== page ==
The Secret Life of Danger Boy
Posted by Sketch at 1/31/2003 3:17 AM PST

The Secret Life of Danger Boy

By SketchFactor
Friday, January 31st, 2003, 11:17 AM

For a company hellbent on world domination, Bungie prides itself on being an approachable bunch of people. Even our prima donna music guy is approachable. So you wouldn't expect an interview with a member of Bungie's Online Team to be all that difficult to obtain. But this particular exchange has taken longer from concept to completion than any previous interview on Months, in fact. By the time we put the finishing touches on this article, Chris had gone from the newest member of the Online team to the third-newest - practically an old salt. Are we slackers? Hardly. It is harder to catch up with Chris "Danger Boy" Carney than you'd ever imagine. Even in a company known for its secretive activities, he is difficult to locate, often for weeks at a time, and even more difficult to get a straight answer from. He may claim to be merely a designer, but the whispered rumors of Carney's other Bungie-related responsibilities - the ones that take him around the globe and earned his evocative nickname - are enough to make the blood run cold.

When he's not off on one of his missions, Chris Carney is an affable interviewee. I managed to catch him in a rare dull moment, sitting in his cubicle treating a fresh bullet wound, and jumped at the chance to ask him a few questions. Some of his answers were a little on the evasive side, but perhaps we're all better off not knowing certain things about Danger Boy. Enjoy.

What's your official job title at Bungie?

Environment artist/designer, I guess. Does that sound official?

Official enough, I guess. What did you do before you got this job?

I worked for several years as an architect in Cincinnati, and later here in Seattle.

What was the coolest thing you worked on while you were an architect in the real world?

The "coolest" project was probably a sunshade for a company called Lightborne in Cincinnati. At the time I worked for VOX, which was a small firm that did some truly amazing architecture. They had just finished work on converting an early 20th century industrial laundry facility into a high tech video production studio for Lightborne. Thus the place had this ancient feel of brick and concrete, infused by these corridors of technology. Anywho, I ended up working on the design and construction of a rotating steel sunshade for one of the studio rooms. It is probably best described a circular fan that rotates open to form an eight foot square window shade; although I always imagine it as a metal piece of origami that opens into a blast shield.

Since you started at Bungie, what projects have you worked on?

I worked as an environment artist on HALO multiplayer, which involved working on the design of a few maps, and polishing up the art on a few more. I then worked on several other secretive projects, most of which I can not discuss at this juncture. Currently I am working on multiplayer environments for HALO 2.

Is there such a thing as an average day for you, and if so, what is it like?

Since my responsibilities vary, there is not really an average day. That is actually one of the things that I really enjoy about my position. However, presently my days involve some aspect of multiplayer map design. We have recently completed design drawings of most of the HALO 2 multiplayer environments, and next will be beginning pre-visualizations of many of the maps.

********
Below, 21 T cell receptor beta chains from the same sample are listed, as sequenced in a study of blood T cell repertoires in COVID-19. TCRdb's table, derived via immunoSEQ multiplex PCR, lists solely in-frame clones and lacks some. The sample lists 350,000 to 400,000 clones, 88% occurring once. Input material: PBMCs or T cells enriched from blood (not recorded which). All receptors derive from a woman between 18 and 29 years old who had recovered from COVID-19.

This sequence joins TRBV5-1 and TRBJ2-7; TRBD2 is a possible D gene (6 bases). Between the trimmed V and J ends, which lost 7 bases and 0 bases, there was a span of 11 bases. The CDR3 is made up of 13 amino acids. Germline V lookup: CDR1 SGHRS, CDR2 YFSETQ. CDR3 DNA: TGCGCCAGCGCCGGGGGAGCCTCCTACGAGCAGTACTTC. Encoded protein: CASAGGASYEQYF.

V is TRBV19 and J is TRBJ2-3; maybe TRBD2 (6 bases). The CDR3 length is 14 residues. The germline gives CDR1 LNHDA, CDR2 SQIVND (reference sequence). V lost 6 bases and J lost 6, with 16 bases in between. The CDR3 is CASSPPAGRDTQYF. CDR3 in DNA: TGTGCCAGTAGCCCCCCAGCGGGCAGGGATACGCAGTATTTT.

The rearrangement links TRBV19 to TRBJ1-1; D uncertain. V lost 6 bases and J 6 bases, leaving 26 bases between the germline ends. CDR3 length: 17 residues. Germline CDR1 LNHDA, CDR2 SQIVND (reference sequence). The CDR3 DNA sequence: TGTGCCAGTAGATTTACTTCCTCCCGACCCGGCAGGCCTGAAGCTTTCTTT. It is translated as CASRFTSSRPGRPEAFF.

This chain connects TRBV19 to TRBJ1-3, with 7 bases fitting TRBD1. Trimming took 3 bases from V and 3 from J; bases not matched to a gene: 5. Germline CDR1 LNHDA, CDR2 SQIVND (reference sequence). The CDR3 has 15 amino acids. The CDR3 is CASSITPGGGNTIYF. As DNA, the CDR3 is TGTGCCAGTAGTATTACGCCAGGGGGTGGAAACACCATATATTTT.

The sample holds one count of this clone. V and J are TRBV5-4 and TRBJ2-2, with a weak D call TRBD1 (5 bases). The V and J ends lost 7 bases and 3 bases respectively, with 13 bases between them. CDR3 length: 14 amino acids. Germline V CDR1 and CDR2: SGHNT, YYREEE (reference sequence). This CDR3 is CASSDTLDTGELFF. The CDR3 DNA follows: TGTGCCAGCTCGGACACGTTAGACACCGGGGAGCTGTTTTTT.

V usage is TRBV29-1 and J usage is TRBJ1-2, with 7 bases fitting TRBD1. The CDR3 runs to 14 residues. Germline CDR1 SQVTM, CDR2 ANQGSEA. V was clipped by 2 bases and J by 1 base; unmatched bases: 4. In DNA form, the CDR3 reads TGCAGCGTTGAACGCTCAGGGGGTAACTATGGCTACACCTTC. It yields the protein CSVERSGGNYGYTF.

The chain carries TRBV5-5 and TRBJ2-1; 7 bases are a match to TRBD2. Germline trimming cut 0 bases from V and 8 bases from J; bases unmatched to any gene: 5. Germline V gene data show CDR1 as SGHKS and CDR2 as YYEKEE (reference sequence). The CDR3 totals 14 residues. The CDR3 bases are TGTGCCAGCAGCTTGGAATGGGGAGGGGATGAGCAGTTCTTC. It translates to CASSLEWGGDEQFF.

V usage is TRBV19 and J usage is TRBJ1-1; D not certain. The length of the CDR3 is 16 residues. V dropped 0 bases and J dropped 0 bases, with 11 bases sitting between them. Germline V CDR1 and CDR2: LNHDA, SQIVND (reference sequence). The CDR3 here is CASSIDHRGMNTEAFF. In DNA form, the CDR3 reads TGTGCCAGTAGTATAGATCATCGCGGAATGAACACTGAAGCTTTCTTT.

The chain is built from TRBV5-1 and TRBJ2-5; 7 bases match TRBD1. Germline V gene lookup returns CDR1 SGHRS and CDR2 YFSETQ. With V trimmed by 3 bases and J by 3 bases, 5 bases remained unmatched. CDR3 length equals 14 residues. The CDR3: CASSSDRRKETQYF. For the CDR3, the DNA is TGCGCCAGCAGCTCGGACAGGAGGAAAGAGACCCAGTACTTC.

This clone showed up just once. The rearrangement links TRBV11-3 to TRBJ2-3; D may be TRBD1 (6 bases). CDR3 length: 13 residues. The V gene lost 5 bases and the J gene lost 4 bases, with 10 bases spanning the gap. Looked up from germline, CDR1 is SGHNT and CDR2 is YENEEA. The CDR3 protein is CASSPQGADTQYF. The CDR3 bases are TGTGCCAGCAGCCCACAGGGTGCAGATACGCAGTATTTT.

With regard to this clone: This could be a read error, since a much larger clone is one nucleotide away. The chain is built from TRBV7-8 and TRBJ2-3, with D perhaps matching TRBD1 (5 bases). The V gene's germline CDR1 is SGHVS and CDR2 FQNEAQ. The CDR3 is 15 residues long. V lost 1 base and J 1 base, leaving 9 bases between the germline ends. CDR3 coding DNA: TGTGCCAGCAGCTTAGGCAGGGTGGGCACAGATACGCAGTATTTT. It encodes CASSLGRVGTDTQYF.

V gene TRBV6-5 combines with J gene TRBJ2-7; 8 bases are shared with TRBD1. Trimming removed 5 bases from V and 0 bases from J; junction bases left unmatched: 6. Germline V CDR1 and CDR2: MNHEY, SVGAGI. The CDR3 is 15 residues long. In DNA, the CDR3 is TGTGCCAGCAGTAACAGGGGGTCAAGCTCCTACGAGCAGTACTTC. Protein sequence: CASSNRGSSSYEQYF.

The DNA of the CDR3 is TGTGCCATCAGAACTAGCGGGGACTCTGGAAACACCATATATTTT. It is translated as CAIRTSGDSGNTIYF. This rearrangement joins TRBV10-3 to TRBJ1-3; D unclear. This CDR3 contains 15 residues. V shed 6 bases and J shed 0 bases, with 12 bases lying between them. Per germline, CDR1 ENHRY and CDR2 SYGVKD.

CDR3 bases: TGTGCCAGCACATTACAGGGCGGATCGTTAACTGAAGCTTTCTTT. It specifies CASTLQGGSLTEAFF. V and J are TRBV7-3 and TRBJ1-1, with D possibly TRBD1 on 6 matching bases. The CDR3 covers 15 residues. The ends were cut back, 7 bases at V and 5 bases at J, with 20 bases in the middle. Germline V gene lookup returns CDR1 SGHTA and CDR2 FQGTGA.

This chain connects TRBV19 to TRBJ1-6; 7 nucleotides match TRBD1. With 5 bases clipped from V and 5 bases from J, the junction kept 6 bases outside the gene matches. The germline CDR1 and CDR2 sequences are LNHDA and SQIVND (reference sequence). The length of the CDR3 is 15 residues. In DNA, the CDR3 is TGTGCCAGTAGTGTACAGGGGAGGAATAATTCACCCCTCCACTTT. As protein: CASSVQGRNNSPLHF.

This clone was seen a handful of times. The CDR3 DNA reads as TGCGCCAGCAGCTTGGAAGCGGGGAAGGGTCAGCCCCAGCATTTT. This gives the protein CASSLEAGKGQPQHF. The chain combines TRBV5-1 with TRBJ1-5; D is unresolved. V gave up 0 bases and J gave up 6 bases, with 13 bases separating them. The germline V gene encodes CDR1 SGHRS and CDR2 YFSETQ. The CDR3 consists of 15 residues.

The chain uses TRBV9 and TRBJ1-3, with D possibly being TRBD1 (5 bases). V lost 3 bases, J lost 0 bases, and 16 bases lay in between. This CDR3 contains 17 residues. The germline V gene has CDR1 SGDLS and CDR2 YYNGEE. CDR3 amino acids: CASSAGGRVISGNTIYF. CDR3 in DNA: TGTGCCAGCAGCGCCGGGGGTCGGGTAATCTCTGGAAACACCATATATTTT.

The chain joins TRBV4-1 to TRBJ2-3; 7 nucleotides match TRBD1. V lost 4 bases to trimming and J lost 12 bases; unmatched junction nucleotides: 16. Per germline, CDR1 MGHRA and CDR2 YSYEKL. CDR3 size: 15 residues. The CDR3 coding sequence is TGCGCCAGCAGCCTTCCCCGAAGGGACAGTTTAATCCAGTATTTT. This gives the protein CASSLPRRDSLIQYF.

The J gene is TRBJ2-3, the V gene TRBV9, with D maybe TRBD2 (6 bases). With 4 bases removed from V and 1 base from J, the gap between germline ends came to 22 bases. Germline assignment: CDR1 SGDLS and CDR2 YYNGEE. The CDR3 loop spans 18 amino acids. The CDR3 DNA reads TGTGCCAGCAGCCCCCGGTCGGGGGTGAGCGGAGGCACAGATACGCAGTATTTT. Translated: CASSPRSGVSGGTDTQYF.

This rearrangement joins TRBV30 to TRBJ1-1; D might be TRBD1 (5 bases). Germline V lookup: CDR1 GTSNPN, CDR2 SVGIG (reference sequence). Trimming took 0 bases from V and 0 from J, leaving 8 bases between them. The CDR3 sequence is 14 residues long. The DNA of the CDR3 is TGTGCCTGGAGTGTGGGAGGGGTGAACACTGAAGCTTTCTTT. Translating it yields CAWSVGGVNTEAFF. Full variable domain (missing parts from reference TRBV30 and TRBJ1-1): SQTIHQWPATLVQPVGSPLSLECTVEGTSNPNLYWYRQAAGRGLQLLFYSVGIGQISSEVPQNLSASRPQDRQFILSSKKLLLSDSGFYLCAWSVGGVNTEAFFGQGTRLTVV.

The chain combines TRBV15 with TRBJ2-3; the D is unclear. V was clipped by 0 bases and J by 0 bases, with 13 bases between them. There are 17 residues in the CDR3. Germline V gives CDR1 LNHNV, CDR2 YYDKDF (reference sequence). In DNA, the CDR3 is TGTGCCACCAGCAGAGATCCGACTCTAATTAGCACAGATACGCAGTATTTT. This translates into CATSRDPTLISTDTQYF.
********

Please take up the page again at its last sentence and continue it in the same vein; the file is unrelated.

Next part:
But mainly my day involves staring into a dimly lit screen and moving my mouse.

I've seen some of the stuff you've been doing for Halo 2; it's pretty cool. How do you start working on a level? What inspires you?

Hmmm… inspiration? Most of my ideas come from random sources. For instance, it could come from something I am reading, an image I see in a film, a space I am walking through, or a combination of sources. Yet I guess that I always start by thinking about the experience. What do I want the player to feel when they are immersed in the environment. I then start laying out ideas and functional requirements (i.e. number of players, specific game type considerations, weapon placements, etc.) and begin drawing.

Can you give us an example of some "random source" that has directly influenced something you're doing for Halo 2?

James Turrell is an artist who has been working on hollowing out a volcano in Arizona, called Roden Crater. His intention, I believe, is to form a series of natural observatories of the sky and the desert landscape, which also take advantage of the unobstructed light. Some of the environments in HALO 2 take advantage of similar phenomena.

Does your background in architecture affect your game design work?

Definitely, but it probably effects more my process than the actual results. Being educated as an architect really gives you a nice, conceptual ability to see and rationalize space. In fact, that is probably the strongest part of the architectural education process, as you develop a methodology to design environments in three dimensions. So when I am given a design problem at Bungie, I essentially use the same process that I used at VOX. Thus, in many ways, designing a virtual environment for HALO becomes not much different than designing a library in the physical world... albeit a bit more fun.

Do you have any philosophies of good design that you'd like to share?